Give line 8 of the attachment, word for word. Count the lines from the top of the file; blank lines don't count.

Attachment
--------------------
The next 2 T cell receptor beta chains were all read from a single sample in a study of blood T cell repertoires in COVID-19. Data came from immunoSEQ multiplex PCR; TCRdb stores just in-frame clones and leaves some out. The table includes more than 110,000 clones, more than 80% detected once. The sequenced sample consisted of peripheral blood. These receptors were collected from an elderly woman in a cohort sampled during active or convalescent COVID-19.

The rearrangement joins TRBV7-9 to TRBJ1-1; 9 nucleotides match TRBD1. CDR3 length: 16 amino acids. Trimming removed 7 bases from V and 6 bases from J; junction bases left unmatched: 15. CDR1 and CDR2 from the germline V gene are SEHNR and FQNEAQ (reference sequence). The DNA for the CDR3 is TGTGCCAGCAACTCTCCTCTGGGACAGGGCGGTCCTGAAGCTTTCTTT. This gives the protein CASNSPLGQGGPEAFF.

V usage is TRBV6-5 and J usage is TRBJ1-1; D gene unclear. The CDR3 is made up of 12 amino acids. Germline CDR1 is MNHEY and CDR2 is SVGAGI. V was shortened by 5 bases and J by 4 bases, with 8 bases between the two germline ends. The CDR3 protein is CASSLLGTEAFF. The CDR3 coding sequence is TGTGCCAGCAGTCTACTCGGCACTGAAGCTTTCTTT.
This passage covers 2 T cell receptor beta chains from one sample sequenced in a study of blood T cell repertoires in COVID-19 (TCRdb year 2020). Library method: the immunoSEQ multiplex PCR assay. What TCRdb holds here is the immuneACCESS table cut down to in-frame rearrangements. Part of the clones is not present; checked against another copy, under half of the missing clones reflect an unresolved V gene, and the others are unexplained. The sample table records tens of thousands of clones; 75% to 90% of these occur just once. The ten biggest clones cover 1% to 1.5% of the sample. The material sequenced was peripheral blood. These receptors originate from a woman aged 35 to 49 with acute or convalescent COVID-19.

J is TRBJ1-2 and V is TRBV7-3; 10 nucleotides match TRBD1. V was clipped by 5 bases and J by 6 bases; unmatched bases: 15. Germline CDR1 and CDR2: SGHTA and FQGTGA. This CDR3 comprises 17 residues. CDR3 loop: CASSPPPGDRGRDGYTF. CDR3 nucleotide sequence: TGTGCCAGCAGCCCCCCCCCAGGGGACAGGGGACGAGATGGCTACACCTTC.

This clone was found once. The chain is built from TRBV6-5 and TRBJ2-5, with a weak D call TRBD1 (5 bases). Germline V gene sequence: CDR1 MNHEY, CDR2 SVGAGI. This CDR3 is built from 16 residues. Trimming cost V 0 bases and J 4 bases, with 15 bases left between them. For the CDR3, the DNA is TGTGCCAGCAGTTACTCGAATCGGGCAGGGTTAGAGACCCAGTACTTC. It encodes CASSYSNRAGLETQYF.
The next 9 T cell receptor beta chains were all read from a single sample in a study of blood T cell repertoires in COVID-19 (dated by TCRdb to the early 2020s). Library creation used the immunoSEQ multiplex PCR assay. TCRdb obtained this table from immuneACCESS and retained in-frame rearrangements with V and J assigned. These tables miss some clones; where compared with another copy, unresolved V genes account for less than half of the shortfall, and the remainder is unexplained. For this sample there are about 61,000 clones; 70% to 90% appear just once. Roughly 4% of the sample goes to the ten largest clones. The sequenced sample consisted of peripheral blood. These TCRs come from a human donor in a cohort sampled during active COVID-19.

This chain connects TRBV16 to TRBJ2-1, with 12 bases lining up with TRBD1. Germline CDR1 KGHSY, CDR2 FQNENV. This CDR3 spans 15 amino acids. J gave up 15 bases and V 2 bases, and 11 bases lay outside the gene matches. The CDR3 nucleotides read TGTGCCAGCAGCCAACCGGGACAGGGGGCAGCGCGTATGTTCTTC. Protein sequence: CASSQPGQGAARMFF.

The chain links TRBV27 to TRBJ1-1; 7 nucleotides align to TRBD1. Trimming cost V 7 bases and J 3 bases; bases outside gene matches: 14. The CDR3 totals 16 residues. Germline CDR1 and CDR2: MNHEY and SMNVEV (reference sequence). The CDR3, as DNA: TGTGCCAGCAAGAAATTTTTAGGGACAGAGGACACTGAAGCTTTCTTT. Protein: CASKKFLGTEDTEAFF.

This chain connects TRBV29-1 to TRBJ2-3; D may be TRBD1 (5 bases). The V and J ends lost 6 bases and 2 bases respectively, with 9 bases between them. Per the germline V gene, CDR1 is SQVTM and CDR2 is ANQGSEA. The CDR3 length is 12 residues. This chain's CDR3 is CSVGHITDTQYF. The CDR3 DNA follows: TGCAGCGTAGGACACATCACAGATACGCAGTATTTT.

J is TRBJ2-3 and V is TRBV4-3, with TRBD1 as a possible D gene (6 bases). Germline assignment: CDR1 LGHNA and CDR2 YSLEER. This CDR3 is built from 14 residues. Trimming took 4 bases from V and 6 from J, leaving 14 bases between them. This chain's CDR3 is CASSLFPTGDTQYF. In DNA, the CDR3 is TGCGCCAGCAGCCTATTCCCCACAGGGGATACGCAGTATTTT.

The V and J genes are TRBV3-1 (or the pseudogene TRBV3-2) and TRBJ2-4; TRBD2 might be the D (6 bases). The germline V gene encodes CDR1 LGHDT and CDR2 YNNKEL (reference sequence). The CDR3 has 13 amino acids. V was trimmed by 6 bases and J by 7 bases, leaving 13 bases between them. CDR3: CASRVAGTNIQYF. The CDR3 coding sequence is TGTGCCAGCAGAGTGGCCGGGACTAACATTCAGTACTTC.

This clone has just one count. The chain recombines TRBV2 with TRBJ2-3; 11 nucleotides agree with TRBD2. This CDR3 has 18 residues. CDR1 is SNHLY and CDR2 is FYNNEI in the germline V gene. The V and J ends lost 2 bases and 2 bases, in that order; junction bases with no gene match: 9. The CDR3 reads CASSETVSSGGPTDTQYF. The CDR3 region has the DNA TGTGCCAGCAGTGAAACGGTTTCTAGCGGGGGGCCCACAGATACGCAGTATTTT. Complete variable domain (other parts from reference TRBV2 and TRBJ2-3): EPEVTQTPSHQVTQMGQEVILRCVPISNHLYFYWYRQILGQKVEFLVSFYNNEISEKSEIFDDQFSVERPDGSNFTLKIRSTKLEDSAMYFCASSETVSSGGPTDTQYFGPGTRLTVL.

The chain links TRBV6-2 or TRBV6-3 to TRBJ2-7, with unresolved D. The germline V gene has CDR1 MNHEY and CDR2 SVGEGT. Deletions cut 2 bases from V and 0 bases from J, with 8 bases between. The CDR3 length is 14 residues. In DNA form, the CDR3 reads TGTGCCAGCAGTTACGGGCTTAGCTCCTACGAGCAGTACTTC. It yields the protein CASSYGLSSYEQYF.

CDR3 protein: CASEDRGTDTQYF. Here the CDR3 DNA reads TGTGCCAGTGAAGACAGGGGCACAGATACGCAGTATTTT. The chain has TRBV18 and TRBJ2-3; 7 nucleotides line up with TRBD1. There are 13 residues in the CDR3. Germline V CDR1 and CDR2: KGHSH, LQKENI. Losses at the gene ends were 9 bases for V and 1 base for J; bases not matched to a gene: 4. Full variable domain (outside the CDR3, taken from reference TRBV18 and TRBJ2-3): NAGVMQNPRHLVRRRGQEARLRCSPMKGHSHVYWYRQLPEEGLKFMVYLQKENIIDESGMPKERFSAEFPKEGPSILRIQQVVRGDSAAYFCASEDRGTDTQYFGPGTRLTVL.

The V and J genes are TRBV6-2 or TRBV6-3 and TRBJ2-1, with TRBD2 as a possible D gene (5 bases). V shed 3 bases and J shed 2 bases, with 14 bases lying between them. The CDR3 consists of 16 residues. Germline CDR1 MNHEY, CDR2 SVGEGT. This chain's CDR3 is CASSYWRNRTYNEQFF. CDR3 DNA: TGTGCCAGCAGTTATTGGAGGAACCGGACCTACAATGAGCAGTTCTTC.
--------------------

This chain connects TRBV16 to TRBJ2-1, with 12 bases lining up with TRBD1. Germline CDR1 KGHSY, CDR2 FQNENV. This CDR3 spans 15 amino acids. J gave up 15 bases and V 2 bases, and 11 bases lay outside the gene matches. The CDR3 nucleotides read TGTGCCAGCAGCCAACCGGGACAGGGGGCAGCGCGTATGTTCTTC. Protein sequence: CASSQPGQGAARMFF.